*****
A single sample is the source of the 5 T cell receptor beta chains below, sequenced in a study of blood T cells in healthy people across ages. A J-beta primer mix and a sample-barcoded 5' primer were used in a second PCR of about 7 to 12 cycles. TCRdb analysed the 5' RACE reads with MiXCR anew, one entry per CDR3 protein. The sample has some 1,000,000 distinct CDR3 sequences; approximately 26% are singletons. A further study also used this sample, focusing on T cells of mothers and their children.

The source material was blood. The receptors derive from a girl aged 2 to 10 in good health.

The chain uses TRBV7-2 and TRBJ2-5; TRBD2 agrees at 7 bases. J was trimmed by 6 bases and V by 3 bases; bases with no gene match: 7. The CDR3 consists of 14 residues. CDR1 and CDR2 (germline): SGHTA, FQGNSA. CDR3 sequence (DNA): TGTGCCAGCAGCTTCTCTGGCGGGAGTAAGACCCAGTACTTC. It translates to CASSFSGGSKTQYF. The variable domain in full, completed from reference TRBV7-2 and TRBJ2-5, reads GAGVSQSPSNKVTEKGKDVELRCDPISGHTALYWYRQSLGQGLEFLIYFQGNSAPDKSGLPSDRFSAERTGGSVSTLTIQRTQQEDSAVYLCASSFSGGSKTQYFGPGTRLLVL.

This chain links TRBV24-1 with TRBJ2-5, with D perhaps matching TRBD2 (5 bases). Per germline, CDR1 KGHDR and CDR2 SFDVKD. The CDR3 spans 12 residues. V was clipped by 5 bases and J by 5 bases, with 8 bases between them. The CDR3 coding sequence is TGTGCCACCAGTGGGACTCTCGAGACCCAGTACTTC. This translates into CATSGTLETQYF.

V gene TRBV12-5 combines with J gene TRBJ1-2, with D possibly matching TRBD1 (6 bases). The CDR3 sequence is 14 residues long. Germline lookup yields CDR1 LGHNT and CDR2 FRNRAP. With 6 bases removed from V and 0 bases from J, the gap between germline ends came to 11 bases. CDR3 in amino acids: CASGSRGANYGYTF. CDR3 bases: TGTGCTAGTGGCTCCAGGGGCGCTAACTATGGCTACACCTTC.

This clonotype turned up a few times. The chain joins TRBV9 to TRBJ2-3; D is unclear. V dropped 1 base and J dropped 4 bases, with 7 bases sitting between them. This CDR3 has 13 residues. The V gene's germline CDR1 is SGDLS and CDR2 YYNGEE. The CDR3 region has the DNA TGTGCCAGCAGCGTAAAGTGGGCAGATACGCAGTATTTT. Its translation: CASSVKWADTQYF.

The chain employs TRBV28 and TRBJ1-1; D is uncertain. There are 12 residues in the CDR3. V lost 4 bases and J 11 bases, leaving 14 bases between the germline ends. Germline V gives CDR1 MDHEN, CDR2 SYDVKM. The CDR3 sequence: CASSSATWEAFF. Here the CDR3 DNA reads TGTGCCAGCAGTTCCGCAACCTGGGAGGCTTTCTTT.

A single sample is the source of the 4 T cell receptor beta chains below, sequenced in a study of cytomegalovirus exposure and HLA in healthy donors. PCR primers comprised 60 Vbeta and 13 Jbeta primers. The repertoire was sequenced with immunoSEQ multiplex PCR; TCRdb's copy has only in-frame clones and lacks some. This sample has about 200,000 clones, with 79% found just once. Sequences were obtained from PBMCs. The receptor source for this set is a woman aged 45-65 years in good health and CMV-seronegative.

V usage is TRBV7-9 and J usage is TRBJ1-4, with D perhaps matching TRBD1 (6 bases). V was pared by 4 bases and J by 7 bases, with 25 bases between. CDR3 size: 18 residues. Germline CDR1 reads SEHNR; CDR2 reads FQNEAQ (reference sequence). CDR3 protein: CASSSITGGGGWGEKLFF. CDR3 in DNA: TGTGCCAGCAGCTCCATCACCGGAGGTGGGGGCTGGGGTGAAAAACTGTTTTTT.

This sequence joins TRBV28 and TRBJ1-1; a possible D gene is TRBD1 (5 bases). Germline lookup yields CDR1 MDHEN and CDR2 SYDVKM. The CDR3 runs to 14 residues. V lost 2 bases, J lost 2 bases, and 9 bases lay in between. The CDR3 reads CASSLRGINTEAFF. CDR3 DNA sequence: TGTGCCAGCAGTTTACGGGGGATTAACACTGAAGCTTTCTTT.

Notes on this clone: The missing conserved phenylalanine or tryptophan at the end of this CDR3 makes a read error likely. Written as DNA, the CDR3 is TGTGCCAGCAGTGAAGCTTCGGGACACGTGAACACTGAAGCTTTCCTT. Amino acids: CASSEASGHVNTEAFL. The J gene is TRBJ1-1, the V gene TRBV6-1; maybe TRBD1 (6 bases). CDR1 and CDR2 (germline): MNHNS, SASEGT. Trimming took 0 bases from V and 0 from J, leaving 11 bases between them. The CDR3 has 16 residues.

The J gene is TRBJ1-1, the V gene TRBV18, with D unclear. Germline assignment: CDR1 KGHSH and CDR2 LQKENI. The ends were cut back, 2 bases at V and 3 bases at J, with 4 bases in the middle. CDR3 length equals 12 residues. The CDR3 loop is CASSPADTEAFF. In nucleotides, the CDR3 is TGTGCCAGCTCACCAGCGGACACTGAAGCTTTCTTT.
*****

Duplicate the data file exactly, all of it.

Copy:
A single sample is the source of the 5 T cell receptor beta chains below, sequenced in a study of blood T cells in healthy people across ages. A J-beta primer mix and a sample-barcoded 5' primer were used in a second PCR of about 7 to 12 cycles. TCRdb analysed the 5' RACE reads with MiXCR anew, one entry per CDR3 protein. The sample has some 1,000,000 distinct CDR3 sequences; approximately 26% are singletons. A further study also used this sample, focusing on T cells of mothers and their children.

The source material was blood. The receptors derive from a girl aged 2 to 10 in good health.

The chain uses TRBV7-2 and TRBJ2-5; TRBD2 agrees at 7 bases. J was trimmed by 6 bases and V by 3 bases; bases with no gene match: 7. The CDR3 consists of 14 residues. CDR1 and CDR2 (germline): SGHTA, FQGNSA. CDR3 sequence (DNA): TGTGCCAGCAGCTTCTCTGGCGGGAGTAAGACCCAGTACTTC. It translates to CASSFSGGSKTQYF. The variable domain in full, completed from reference TRBV7-2 and TRBJ2-5, reads GAGVSQSPSNKVTEKGKDVELRCDPISGHTALYWYRQSLGQGLEFLIYFQGNSAPDKSGLPSDRFSAERTGGSVSTLTIQRTQQEDSAVYLCASSFSGGSKTQYFGPGTRLLVL.

This chain links TRBV24-1 with TRBJ2-5, with D perhaps matching TRBD2 (5 bases). Per germline, CDR1 KGHDR and CDR2 SFDVKD. The CDR3 spans 12 residues. V was clipped by 5 bases and J by 5 bases, with 8 bases between them. The CDR3 coding sequence is TGTGCCACCAGTGGGACTCTCGAGACCCAGTACTTC. This translates into CATSGTLETQYF.

V gene TRBV12-5 combines with J gene TRBJ1-2, with D possibly matching TRBD1 (6 bases). The CDR3 sequence is 14 residues long. Germline lookup yields CDR1 LGHNT and CDR2 FRNRAP. With 6 bases removed from V and 0 bases from J, the gap between germline ends came to 11 bases. CDR3 in amino acids: CASGSRGANYGYTF. CDR3 bases: TGTGCTAGTGGCTCCAGGGGCGCTAACTATGGCTACACCTTC.

This clonotype turned up a few times. The chain joins TRBV9 to TRBJ2-3; D is unclear. V dropped 1 base and J dropped 4 bases, with 7 bases sitting between them. This CDR3 has 13 residues. The V gene's germline CDR1 is SGDLS and CDR2 YYNGEE. The CDR3 region has the DNA TGTGCCAGCAGCGTAAAGTGGGCAGATACGCAGTATTTT. Its translation: CASSVKWADTQYF.

The chain employs TRBV28 and TRBJ1-1; D is uncertain. There are 12 residues in the CDR3. V lost 4 bases and J 11 bases, leaving 14 bases between the germline ends. Germline V gives CDR1 MDHEN, CDR2 SYDVKM. The CDR3 sequence: CASSSATWEAFF. Here the CDR3 DNA reads TGTGCCAGCAGTTCCGCAACCTGGGAGGCTTTCTTT.

A single sample is the source of the 4 T cell receptor beta chains below, sequenced in a study of cytomegalovirus exposure and HLA in healthy donors. PCR primers comprised 60 Vbeta and 13 Jbeta primers. The repertoire was sequenced with immunoSEQ multiplex PCR; TCRdb's copy has only in-frame clones and lacks some. This sample has about 200,000 clones, with 79% found just once. Sequences were obtained from PBMCs. The receptor source for this set is a woman aged 45-65 years in good health and CMV-seronegative.

V usage is TRBV7-9 and J usage is TRBJ1-4, with D perhaps matching TRBD1 (6 bases). V was pared by 4 bases and J by 7 bases, with 25 bases between. CDR3 size: 18 residues. Germline CDR1 reads SEHNR; CDR2 reads FQNEAQ (reference sequence). CDR3 protein: CASSSITGGGGWGEKLFF. CDR3 in DNA: TGTGCCAGCAGCTCCATCACCGGAGGTGGGGGCTGGGGTGAAAAACTGTTTTTT.

This sequence joins TRBV28 and TRBJ1-1; a possible D gene is TRBD1 (5 bases). Germline lookup yields CDR1 MDHEN and CDR2 SYDVKM. The CDR3 runs to 14 residues. V lost 2 bases, J lost 2 bases, and 9 bases lay in between. The CDR3 reads CASSLRGINTEAFF. CDR3 DNA sequence: TGTGCCAGCAGTTTACGGGGGATTAACACTGAAGCTTTCTTT.

Notes on this clone: The missing conserved phenylalanine or tryptophan at the end of this CDR3 makes a read error likely. Written as DNA, the CDR3 is TGTGCCAGCAGTGAAGCTTCGGGACACGTGAACACTGAAGCTTTCCTT. Amino acids: CASSEASGHVNTEAFL. The J gene is TRBJ1-1, the V gene TRBV6-1; maybe TRBD1 (6 bases). CDR1 and CDR2 (germline): MNHNS, SASEGT. Trimming took 0 bases from V and 0 from J, leaving 11 bases between them. The CDR3 has 16 residues.

The J gene is TRBJ1-1, the V gene TRBV18, with D unclear. Germline assignment: CDR1 KGHSH and CDR2 LQKENI. The ends were cut back, 2 bases at V and 3 bases at J, with 4 bases in the middle. CDR3 length equals 12 residues. The CDR3 loop is CASSPADTEAFF. In nucleotides, the CDR3 is TGTGCCAGCTCACCAGCGGACACTGAAGCTTTCTTT.